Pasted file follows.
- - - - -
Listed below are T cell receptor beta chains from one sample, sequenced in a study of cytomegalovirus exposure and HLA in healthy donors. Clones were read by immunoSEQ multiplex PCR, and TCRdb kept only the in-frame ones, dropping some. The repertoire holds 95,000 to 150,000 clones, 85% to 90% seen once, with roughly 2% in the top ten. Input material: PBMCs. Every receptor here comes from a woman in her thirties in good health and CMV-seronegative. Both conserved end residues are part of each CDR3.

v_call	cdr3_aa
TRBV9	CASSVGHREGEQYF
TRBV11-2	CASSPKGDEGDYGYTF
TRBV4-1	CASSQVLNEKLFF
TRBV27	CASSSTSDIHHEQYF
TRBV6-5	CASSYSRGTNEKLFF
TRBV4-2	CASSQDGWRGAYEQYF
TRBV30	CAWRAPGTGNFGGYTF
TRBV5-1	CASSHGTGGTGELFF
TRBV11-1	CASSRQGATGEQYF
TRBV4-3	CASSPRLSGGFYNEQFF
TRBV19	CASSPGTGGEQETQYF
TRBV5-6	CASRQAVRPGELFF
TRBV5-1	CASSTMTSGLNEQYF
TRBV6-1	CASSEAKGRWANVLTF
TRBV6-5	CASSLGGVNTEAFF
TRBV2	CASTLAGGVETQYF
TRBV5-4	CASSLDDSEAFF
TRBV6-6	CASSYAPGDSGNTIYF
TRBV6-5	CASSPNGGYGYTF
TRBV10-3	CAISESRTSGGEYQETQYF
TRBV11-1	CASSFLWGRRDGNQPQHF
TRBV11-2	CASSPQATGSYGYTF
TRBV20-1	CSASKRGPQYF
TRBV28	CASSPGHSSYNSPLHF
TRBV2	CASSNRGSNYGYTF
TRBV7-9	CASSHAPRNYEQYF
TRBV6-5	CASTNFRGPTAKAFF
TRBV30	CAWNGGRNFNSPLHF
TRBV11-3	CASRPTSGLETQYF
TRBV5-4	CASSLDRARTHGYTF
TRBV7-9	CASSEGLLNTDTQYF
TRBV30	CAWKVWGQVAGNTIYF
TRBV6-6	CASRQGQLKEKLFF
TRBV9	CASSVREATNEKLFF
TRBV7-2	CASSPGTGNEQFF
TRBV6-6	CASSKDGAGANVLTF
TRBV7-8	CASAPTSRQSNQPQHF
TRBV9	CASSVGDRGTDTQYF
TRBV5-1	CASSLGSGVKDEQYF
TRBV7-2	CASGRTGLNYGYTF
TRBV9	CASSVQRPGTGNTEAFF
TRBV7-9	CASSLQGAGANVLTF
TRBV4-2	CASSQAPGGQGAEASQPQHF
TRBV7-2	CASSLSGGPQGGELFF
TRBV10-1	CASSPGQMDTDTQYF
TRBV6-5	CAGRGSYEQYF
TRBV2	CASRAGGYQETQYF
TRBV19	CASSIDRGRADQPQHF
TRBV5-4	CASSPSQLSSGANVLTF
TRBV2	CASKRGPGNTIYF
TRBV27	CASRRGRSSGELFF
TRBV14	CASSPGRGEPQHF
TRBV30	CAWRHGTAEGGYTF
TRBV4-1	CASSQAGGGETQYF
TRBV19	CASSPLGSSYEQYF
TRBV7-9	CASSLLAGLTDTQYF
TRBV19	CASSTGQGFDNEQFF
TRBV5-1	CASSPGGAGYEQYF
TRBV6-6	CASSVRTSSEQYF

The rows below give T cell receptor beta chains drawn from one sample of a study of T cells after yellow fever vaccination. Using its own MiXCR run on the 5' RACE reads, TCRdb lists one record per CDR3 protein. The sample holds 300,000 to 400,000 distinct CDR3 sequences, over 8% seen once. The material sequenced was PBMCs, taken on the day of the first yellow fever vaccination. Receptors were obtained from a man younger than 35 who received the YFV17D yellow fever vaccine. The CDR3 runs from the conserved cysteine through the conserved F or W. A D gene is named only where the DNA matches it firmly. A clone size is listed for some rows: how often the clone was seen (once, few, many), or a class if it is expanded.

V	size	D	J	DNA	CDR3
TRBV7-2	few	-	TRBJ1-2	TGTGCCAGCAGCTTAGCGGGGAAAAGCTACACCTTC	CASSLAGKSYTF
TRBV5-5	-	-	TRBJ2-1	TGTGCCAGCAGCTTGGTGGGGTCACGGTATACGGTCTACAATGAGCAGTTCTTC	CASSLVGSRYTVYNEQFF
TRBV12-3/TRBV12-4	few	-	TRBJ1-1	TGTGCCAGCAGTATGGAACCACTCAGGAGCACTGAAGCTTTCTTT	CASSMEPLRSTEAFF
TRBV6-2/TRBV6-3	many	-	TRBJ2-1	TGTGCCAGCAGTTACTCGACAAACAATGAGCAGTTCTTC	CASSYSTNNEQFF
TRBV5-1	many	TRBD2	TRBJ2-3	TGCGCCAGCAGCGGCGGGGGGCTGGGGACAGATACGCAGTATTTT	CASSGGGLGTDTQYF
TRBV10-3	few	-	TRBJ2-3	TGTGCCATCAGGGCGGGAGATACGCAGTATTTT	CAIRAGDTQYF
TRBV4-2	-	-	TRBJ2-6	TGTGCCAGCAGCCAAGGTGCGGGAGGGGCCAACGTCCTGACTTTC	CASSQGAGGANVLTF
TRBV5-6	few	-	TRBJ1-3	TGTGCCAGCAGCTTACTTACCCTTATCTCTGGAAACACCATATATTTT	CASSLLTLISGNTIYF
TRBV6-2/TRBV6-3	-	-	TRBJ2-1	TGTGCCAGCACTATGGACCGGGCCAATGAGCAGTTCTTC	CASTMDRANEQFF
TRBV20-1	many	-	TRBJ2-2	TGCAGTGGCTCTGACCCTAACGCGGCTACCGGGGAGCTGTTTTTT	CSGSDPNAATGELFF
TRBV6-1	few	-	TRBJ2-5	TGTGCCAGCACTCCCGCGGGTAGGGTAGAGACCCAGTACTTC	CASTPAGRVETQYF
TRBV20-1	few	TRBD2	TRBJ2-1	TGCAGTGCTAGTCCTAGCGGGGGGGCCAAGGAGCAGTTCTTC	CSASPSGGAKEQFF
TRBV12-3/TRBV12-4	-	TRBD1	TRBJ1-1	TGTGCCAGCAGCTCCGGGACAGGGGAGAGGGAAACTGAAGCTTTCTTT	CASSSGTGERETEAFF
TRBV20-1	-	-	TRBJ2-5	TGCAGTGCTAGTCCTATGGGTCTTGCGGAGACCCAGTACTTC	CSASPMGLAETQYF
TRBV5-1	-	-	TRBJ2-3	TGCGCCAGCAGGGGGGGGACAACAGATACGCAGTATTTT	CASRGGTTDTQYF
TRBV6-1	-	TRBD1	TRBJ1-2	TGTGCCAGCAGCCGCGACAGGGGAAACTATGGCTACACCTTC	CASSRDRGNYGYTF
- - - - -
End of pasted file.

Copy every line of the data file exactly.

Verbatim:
Listed below are T cell receptor beta chains from one sample, sequenced in a study of cytomegalovirus exposure and HLA in healthy donors. Clones were read by immunoSEQ multiplex PCR, and TCRdb kept only the in-frame ones, dropping some. The repertoire holds 95,000 to 150,000 clones, 85% to 90% seen once, with roughly 2% in the top ten. Input material: PBMCs. Every receptor here comes from a woman in her thirties in good health and CMV-seronegative. Both conserved end residues are part of each CDR3.

v_call	cdr3_aa
TRBV9	CASSVGHREGEQYF
TRBV11-2	CASSPKGDEGDYGYTF
TRBV4-1	CASSQVLNEKLFF
TRBV27	CASSSTSDIHHEQYF
TRBV6-5	CASSYSRGTNEKLFF
TRBV4-2	CASSQDGWRGAYEQYF
TRBV30	CAWRAPGTGNFGGYTF
TRBV5-1	CASSHGTGGTGELFF
TRBV11-1	CASSRQGATGEQYF
TRBV4-3	CASSPRLSGGFYNEQFF
TRBV19	CASSPGTGGEQETQYF
TRBV5-6	CASRQAVRPGELFF
TRBV5-1	CASSTMTSGLNEQYF
TRBV6-1	CASSEAKGRWANVLTF
TRBV6-5	CASSLGGVNTEAFF
TRBV2	CASTLAGGVETQYF
TRBV5-4	CASSLDDSEAFF
TRBV6-6	CASSYAPGDSGNTIYF
TRBV6-5	CASSPNGGYGYTF
TRBV10-3	CAISESRTSGGEYQETQYF
TRBV11-1	CASSFLWGRRDGNQPQHF
TRBV11-2	CASSPQATGSYGYTF
TRBV20-1	CSASKRGPQYF
TRBV28	CASSPGHSSYNSPLHF
TRBV2	CASSNRGSNYGYTF
TRBV7-9	CASSHAPRNYEQYF
TRBV6-5	CASTNFRGPTAKAFF
TRBV30	CAWNGGRNFNSPLHF
TRBV11-3	CASRPTSGLETQYF
TRBV5-4	CASSLDRARTHGYTF
TRBV7-9	CASSEGLLNTDTQYF
TRBV30	CAWKVWGQVAGNTIYF
TRBV6-6	CASRQGQLKEKLFF
TRBV9	CASSVREATNEKLFF
TRBV7-2	CASSPGTGNEQFF
TRBV6-6	CASSKDGAGANVLTF
TRBV7-8	CASAPTSRQSNQPQHF
TRBV9	CASSVGDRGTDTQYF
TRBV5-1	CASSLGSGVKDEQYF
TRBV7-2	CASGRTGLNYGYTF
TRBV9	CASSVQRPGTGNTEAFF
TRBV7-9	CASSLQGAGANVLTF
TRBV4-2	CASSQAPGGQGAEASQPQHF
TRBV7-2	CASSLSGGPQGGELFF
TRBV10-1	CASSPGQMDTDTQYF
TRBV6-5	CAGRGSYEQYF
TRBV2	CASRAGGYQETQYF
TRBV19	CASSIDRGRADQPQHF
TRBV5-4	CASSPSQLSSGANVLTF
TRBV2	CASKRGPGNTIYF
TRBV27	CASRRGRSSGELFF
TRBV14	CASSPGRGEPQHF
TRBV30	CAWRHGTAEGGYTF
TRBV4-1	CASSQAGGGETQYF
TRBV19	CASSPLGSSYEQYF
TRBV7-9	CASSLLAGLTDTQYF
TRBV19	CASSTGQGFDNEQFF
TRBV5-1	CASSPGGAGYEQYF
TRBV6-6	CASSVRTSSEQYF

The rows below give T cell receptor beta chains drawn from one sample of a study of T cells after yellow fever vaccination. Using its own MiXCR run on the 5' RACE reads, TCRdb lists one record per CDR3 protein. The sample holds 300,000 to 400,000 distinct CDR3 sequences, over 8% seen once. The material sequenced was PBMCs, taken on the day of the first yellow fever vaccination. Receptors were obtained from a man younger than 35 who received the YFV17D yellow fever vaccine. The CDR3 runs from the conserved cysteine through the conserved F or W. A D gene is named only where the DNA matches it firmly. A clone size is listed for some rows: how often the clone was seen (once, few, many), or a class if it is expanded.

V	size	D	J	DNA	CDR3
TRBV7-2	few	-	TRBJ1-2	TGTGCCAGCAGCTTAGCGGGGAAAAGCTACACCTTC	CASSLAGKSYTF
TRBV5-5	-	-	TRBJ2-1	TGTGCCAGCAGCTTGGTGGGGTCACGGTATACGGTCTACAATGAGCAGTTCTTC	CASSLVGSRYTVYNEQFF
TRBV12-3/TRBV12-4	few	-	TRBJ1-1	TGTGCCAGCAGTATGGAACCACTCAGGAGCACTGAAGCTTTCTTT	CASSMEPLRSTEAFF
TRBV6-2/TRBV6-3	many	-	TRBJ2-1	TGTGCCAGCAGTTACTCGACAAACAATGAGCAGTTCTTC	CASSYSTNNEQFF
TRBV5-1	many	TRBD2	TRBJ2-3	TGCGCCAGCAGCGGCGGGGGGCTGGGGACAGATACGCAGTATTTT	CASSGGGLGTDTQYF
TRBV10-3	few	-	TRBJ2-3	TGTGCCATCAGGGCGGGAGATACGCAGTATTTT	CAIRAGDTQYF
TRBV4-2	-	-	TRBJ2-6	TGTGCCAGCAGCCAAGGTGCGGGAGGGGCCAACGTCCTGACTTTC	CASSQGAGGANVLTF
TRBV5-6	few	-	TRBJ1-3	TGTGCCAGCAGCTTACTTACCCTTATCTCTGGAAACACCATATATTTT	CASSLLTLISGNTIYF
TRBV6-2/TRBV6-3	-	-	TRBJ2-1	TGTGCCAGCACTATGGACCGGGCCAATGAGCAGTTCTTC	CASTMDRANEQFF
TRBV20-1	many	-	TRBJ2-2	TGCAGTGGCTCTGACCCTAACGCGGCTACCGGGGAGCTGTTTTTT	CSGSDPNAATGELFF
TRBV6-1	few	-	TRBJ2-5	TGTGCCAGCACTCCCGCGGGTAGGGTAGAGACCCAGTACTTC	CASTPAGRVETQYF
TRBV20-1	few	TRBD2	TRBJ2-1	TGCAGTGCTAGTCCTAGCGGGGGGGCCAAGGAGCAGTTCTTC	CSASPSGGAKEQFF
TRBV12-3/TRBV12-4	-	TRBD1	TRBJ1-1	TGTGCCAGCAGCTCCGGGACAGGGGAGAGGGAAACTGAAGCTTTCTTT	CASSSGTGERETEAFF
TRBV20-1	-	-	TRBJ2-5	TGCAGTGCTAGTCCTATGGGTCTTGCGGAGACCCAGTACTTC	CSASPMGLAETQYF
TRBV5-1	-	-	TRBJ2-3	TGCGCCAGCAGGGGGGGGACAACAGATACGCAGTATTTT	CASRGGTTDTQYF
TRBV6-1	-	TRBD1	TRBJ1-2	TGTGCCAGCAGCCGCGACAGGGGAAACTATGGCTACACCTTC	CASSRDRGNYGYTF